MozillaZine

US Patent and Trademark Office Nixes Eolas Browser Plug-in Patent

Friday March 5th, 2004

Reuters is reporting that the US Patent and Trademark Office has invalidated a patent covering browser plug-ins. The patent, jointly held by Eolas Technologies Inc. and the University of California, has been struck down in a preliminary decision, which Eolas has sixty days to respond to. Eolas successfully sued Microsoft for infringing on the patent last year, forcing the software giant to outline drastic changes to Internet Explorer that would severely impact upon the user experience of the Web. MozillaZine reported on the lawsuit and the Mozilla Foundation's response to it last October. Thanks to Zachariah for the news.


#1 Reply

by Racer

Friday March 5th, 2004 11:24 PM

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Good. "Forgetting" you have a patent (whether intentional or not) and then waiting until it is pervasively used in the industry only to sue the pants off of anyone with money who uses it 5 years later is just plain stupid.

#2 This is great news

by gateone

Saturday March 6th, 2004 3:22 AM

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Hello everyone,

from a web developer point of view, this news is GREAT relief for any web developer. Now, if the entire thing had gone on as it started out, this would have ment: no flash animation smoothly inline your designs, no SVG dynamic graphics, no Real Media or Windows Media clips inline without hitting something like a "OK I want to see it" button, no funky work arounds to get your media content inline with your designs!

Also, it is good to hear that this patent has been invalidated. I think there are some things that simply cannot be patented. Like - to but it brute - the Wheel for example. Guess what kind of chaos it would have caused in the world, if there were a patent on using a wheel.

#3 Re: This is great news

by WeSaySo

Saturday March 6th, 2004 8:08 AM

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> no flash animation smoothly inline your designs

And this is bad because...? ;)

#4 Re: This is great news

by WillyWonka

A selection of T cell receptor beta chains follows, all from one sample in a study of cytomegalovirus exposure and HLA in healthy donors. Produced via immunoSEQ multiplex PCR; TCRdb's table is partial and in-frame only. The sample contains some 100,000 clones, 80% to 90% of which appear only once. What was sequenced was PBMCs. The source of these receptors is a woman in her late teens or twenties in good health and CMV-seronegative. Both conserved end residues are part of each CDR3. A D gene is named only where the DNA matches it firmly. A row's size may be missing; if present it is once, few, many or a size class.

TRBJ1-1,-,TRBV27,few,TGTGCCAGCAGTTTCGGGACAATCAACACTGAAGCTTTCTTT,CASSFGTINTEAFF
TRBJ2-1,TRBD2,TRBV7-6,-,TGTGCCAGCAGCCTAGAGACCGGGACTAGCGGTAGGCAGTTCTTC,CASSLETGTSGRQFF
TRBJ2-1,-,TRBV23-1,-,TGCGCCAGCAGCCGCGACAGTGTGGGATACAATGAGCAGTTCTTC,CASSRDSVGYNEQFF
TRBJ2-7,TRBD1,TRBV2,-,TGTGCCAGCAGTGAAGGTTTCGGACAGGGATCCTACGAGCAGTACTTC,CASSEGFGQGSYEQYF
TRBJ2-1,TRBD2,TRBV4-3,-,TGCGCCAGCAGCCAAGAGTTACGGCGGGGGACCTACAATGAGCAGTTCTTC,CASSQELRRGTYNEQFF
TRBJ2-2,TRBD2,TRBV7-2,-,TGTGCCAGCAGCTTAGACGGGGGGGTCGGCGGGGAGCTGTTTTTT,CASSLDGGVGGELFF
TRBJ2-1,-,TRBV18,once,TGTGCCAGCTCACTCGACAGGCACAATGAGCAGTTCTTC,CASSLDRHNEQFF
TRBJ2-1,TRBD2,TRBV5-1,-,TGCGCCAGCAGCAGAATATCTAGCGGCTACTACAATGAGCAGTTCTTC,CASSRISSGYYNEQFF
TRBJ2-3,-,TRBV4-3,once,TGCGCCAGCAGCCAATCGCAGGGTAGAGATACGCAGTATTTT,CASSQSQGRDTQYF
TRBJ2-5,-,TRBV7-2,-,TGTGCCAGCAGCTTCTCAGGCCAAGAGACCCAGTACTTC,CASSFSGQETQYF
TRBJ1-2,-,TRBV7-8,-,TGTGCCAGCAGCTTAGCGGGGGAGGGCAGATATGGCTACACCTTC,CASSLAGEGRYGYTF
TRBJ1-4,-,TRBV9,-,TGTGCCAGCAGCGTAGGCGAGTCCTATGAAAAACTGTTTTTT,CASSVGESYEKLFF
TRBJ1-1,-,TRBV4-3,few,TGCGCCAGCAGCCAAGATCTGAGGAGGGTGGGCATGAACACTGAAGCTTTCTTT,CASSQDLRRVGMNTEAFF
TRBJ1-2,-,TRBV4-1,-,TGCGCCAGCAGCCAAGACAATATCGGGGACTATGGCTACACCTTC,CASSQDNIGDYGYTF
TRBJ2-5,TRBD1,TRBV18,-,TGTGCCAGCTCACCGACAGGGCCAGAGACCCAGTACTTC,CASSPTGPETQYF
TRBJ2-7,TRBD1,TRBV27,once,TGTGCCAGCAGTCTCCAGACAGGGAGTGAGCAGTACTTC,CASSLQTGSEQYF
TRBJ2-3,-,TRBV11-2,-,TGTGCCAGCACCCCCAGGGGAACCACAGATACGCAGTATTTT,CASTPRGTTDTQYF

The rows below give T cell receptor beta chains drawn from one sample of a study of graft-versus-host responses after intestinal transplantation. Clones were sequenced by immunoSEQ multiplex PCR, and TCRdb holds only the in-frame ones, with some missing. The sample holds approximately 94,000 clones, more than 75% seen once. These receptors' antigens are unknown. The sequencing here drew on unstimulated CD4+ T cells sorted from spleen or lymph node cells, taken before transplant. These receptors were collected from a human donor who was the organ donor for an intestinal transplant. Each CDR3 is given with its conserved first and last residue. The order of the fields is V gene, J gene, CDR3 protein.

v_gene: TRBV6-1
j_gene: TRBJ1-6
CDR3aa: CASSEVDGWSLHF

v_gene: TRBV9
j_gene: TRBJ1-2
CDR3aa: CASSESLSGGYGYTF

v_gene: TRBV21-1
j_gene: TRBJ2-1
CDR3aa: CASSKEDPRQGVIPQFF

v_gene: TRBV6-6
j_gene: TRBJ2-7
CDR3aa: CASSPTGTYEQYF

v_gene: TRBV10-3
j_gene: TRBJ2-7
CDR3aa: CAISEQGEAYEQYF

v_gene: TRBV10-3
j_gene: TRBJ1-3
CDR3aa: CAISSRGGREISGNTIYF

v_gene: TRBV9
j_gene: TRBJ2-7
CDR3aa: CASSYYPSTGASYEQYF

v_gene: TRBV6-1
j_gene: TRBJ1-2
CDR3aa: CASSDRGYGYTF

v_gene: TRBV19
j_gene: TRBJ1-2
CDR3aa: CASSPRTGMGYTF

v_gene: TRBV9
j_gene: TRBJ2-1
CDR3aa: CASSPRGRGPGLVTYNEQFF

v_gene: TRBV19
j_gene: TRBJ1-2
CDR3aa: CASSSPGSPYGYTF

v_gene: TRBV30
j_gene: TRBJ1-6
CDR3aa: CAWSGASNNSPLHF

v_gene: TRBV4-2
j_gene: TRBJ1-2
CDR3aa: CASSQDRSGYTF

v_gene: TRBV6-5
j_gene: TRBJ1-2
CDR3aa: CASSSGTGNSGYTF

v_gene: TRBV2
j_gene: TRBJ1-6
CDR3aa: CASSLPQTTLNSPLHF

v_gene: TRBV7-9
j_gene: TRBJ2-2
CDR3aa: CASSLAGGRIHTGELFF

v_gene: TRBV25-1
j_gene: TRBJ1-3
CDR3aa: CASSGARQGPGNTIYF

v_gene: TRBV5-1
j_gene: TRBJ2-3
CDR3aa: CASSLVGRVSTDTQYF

Saturday March 6th, 2004 8:26 AM

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It just means that I have to keep installing Flash click to view instead of it coming with the program. :)

#6 Re: This is great news

by bzbarsky

Saturday March 6th, 2004 1:45 PM

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Actually, the wheel is _exactly_ the sort of thing that _should_ have been patented if patents had existed at the time. And I'm sure specific wheel designs have been patented since.

Keep in mind that patents are granted for a fixed length of time and once the patent expires the technology is in the public domain. This is vastly preferable to having the technology secret and wasting effort rediscovering it later.

Now if you're saying that things that are obvious should not be patentable, that's true. That's part of the patent process, in fact. But in that case you chose a terrible example -- the wheel is not at all an obvious thing and specific wheel designs targeted at particular uses can be _very_ nonobvious.

Note that "obvious" does not mean "once you see it it's obvious". In my mind a really great idea is precisely the sort of thing that fits into the latter category but not the former one (the wheel is a good example there).

#9 The wheel *is* patented...

by herman

Sunday March 7th, 2004 7:07 AM

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<http://www.ipmenu.com/archive/AUI_2001100012.pdf> is the patent for a "circular transportation facilitation device"

copy&paste doesnt work fine from that document, but follow the link above

herman

(12) GFWNTED INNOVATION PATENT (ll) App (19) AUSTRALIAN PATENT OFFICE ication No. AU 2001100012 A4 (54) Title Circular transportatim facilitation device (51) 7 International Patent Classification(s) l36Ol3 001100 (21) Application No: 2001100012 (22) Application Date: 2001.05.24 (45) Publication Date : 2001.08.02

#10 Re: The wheel *is* patented...

by bzbarsky

Sunday March 7th, 2004 9:26 AM

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Since you clearly read the document, you know that this is not a patent in the sense that the Eolas patent is... in particular, it was granted with no examination but has to undergo such if there is an actual attempt to enforce it.

Oh, and I can copy/paste from the PDF just fine.... using the Adobe Acrobat Reader 5 plugin here...

#5 exactly

by smkatz

Saturday March 6th, 2004 10:29 AM

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Now that in Internet Explorer, plugins are ActiveX, I don't want plugins to run without my consent. Microsoft asks on every page load currently in order to make it worth your while to enable ActiveX, it asks whether the page uses ActiveX or not.

The lawsuit would have forced them to fix this. I see the pros and cons.. but I think "plugins executing automatically" sounds dangerous.

In Safari, Flash is built-in. It is another format the browser supports, and does not (to the best of my understanding) infringe on Eolas's patents.

Eolas could say --and would I think-- that plugins could not be used if they were not using the Netscape or Mozilla APIs, and give a date for the transition to occur.

ActiveX needs to die for the security of the web, although I am glad it didn't happen by Eolas's hands--history would not have looked upon them favorably.

#7 It's SCO deja vu all over again

by DP3_001

Sunday March 7th, 2004 12:22 AM

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The suit Eolas brought against the boys up in Redmond was no different than SCO's suit against the Linux community: Totally baseless & without merit. If the heads of those two companies wanted to make money for their shareholders, they should've done it the normal way, not by blackmail.

#8 Re: It's SCO deja vu all over again

by bzbarsky

Sunday March 7th, 2004 12:36 AM